Creates an If-Touched Market sell order for a given amount with a stop_price that lies stop_percent above the current market price (take-profit).

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Stop Loss

Creates an If-Touched Market sell order for a given amount with a stop_price that lies stop_percent below the current market price (stop-loss).

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Note, that both of these convenience functions have a parameter subtract_fees. Setting it True will automatically deduct exchange fees form the amount.

Now that we know how to send orders that will be executed once a specific price is touched or breached we need a way to link orders together.

Order Scope

With the concept of order scope we offer you the possibility to link orders together and thereby control their execution.

At Trality we currently provide you with two different kinds of OrderScopes:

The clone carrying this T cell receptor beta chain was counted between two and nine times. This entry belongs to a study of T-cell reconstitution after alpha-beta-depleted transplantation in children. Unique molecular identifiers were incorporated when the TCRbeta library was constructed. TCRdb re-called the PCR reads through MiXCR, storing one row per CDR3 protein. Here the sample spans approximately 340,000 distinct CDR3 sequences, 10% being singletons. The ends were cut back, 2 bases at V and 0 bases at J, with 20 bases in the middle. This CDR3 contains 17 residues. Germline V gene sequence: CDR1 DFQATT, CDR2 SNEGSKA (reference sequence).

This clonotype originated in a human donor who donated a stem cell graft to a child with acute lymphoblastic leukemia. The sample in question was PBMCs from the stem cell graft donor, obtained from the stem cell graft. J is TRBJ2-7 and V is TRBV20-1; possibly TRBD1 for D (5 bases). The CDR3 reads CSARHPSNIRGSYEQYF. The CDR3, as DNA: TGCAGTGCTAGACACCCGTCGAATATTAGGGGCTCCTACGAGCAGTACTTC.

• Sequential: orders created within this scope are executed strictly executed on after another
  • One Cancels Other: orders created with this scope are cancelled as soon as one of the linked orders is filled.

For more information on available order scopes please see our documentation here.

Setup horizontal barriers

The “One Cancels Other” order scope is exactly what we need for our tripple-barrier exit method.

For the moment we ignore the vertical barrier and see how we can implement a suitable function to handle our profit and loss-taking barriers. The goal is to obtain a simple function that creates this “double-barrier” for a given symbol, the amount and upper as well as lower barrier. Let’s see how we can do this in Python: